Sonny Barger, the founder of the Hells Angels Motorcycle Club who turned his experiences into books and work on TV and films, has died. He was 83 and died at home Wednesday night after developing liver cancer, NBC News reports. A note Barger had written was posted on his Facebook page. "I've lived a long and good life filled with adventure. And I've had the privilege to be part of an amazing club," it said. "Although I've had a public persona for decades, I've mostly enjoyed special time with my club brothers, my family, and close friends."
Barger, who founded the Oakland club in 1957, was involved in one of the most notorious incidents in rock music history: the 1969 concert at Altamont Speedway in California. The Rolling Stones hired the gang as security, per Deadline. In the course of their duties, Hells Angels beat concertgoers, knocked out Marty Balin of Jefferson Airplane, and stabbed to death Meredith Hunter, an 18-year-old Stones fan who had a pistol. The gang member tried in the case was acquitted after arguing self-defense. The violence was preserved in the 1970 documentary Gimme Shelter.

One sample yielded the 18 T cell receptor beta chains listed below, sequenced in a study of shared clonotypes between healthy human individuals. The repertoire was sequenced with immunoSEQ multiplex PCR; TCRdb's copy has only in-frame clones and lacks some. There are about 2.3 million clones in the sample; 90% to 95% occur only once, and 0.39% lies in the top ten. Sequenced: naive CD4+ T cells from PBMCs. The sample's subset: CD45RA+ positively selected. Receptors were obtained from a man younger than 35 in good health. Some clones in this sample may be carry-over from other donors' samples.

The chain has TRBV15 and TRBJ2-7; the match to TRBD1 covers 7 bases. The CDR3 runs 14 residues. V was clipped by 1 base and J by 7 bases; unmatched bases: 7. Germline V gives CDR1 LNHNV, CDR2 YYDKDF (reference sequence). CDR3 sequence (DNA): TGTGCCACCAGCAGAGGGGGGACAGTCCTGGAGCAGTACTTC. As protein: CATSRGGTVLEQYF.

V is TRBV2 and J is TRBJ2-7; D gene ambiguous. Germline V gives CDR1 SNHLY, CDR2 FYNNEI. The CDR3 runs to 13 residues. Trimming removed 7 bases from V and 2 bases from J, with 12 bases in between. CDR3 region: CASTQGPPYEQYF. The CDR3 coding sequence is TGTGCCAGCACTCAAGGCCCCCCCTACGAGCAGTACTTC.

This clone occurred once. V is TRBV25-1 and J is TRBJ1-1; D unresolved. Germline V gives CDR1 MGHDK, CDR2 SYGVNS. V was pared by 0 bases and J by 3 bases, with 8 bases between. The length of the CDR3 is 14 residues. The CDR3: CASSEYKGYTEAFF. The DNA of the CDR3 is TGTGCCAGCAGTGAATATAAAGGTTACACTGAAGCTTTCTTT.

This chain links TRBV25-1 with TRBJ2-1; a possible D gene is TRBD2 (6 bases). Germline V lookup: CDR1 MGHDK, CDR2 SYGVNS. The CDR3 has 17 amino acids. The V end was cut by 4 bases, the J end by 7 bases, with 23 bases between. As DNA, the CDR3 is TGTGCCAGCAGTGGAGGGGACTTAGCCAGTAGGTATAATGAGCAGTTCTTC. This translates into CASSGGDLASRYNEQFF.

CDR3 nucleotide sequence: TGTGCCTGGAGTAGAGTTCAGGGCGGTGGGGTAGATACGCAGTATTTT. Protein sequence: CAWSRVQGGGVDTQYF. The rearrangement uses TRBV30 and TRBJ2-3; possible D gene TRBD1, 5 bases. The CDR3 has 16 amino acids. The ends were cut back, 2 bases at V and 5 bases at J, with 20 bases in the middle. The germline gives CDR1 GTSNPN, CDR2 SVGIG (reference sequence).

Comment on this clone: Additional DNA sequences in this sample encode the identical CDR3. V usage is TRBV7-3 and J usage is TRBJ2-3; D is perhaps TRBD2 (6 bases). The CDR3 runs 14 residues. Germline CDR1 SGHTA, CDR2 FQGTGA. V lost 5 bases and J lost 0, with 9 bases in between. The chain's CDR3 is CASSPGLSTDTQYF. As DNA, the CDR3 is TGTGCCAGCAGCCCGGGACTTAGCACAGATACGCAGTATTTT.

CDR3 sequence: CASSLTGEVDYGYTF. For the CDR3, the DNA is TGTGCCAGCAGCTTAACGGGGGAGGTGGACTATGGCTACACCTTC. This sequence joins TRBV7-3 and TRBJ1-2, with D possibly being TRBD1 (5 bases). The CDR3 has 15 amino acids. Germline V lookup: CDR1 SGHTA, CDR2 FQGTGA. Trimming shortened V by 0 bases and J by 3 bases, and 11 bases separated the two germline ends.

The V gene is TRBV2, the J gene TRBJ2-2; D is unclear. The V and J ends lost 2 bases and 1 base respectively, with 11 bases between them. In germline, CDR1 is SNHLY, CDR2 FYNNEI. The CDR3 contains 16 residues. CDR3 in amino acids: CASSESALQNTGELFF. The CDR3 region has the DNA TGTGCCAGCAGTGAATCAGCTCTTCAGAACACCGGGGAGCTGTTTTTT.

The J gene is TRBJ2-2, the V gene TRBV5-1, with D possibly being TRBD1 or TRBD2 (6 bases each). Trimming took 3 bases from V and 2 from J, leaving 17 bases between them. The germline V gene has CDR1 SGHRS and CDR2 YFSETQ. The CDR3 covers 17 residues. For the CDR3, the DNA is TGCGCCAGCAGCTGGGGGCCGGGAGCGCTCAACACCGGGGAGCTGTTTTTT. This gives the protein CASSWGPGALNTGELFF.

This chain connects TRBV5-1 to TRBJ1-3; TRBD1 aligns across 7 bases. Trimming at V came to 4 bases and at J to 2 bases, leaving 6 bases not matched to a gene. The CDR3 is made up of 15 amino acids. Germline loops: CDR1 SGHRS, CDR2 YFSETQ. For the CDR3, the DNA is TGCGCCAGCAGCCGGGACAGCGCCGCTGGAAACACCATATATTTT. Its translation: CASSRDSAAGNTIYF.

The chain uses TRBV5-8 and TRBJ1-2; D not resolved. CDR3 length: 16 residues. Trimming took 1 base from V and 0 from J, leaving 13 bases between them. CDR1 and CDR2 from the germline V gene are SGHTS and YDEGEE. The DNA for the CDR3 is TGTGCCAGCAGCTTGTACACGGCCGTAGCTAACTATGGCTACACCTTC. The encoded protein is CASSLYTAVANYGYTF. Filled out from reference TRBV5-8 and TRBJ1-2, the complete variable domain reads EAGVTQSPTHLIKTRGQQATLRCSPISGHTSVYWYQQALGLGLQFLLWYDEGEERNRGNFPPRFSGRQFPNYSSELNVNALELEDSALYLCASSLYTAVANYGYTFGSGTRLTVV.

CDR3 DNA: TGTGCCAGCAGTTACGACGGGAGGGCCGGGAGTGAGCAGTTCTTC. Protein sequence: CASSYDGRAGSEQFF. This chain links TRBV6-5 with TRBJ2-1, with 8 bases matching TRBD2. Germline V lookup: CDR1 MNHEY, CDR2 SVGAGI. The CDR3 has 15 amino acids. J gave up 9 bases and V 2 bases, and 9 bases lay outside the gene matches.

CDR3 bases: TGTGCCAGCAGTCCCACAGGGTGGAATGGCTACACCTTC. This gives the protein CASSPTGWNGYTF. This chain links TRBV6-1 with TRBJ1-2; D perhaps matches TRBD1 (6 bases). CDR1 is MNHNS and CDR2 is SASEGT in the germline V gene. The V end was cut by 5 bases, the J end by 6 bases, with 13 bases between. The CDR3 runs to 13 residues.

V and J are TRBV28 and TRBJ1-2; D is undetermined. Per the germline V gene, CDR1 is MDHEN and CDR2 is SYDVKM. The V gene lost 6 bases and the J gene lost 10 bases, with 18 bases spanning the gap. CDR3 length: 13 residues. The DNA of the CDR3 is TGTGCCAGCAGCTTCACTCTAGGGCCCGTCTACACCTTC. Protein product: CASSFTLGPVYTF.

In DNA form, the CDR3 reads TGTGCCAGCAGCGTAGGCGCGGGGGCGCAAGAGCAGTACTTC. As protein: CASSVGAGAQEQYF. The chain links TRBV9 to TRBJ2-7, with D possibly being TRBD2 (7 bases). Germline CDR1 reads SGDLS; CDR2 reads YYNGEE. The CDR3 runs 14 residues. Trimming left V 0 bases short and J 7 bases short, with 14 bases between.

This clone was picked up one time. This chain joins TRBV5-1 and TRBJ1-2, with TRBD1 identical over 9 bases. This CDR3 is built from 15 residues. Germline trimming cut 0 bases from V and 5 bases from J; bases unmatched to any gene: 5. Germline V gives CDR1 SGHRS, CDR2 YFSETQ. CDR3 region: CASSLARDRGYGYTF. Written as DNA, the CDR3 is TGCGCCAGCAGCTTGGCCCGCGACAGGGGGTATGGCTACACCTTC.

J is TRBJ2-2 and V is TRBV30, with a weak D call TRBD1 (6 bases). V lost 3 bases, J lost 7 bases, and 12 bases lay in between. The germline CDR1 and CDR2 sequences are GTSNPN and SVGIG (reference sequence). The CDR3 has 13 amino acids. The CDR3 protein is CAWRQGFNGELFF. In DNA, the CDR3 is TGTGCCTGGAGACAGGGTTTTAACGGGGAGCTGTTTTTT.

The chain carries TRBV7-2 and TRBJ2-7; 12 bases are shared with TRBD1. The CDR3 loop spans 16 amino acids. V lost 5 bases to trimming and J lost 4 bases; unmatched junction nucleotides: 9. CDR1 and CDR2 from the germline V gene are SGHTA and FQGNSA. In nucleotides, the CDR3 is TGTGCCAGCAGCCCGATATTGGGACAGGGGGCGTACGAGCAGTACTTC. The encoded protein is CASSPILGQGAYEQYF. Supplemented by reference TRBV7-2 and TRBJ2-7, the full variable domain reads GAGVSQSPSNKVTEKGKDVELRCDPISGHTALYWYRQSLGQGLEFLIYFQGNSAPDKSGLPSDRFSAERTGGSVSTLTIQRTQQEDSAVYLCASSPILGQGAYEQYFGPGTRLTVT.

Although he was acquitted of various charges over the years, including murder, Barger was convicted of narcotics and weapons charges and spent a total of 13 years in prison. He became widely known after his inclusion in nonfiction books by Hunter S. Thompson and Tom Wolfe. Barger wrote six books of his own and participated in documentaries about his organization. He also appeared in three episodes of the TV drama Sons of Anarchy. Barger argued the Hells Angels' outlaw reputation. "They say we're organized crime, but if you took every Hells Angel on the face of the Earth and got rid of them you wouldn't drop the crime rate in the world one-tenth of one percent," he said in 2000. "There's more cops committing crimes than Hells Angels." (Read more obituary stories.)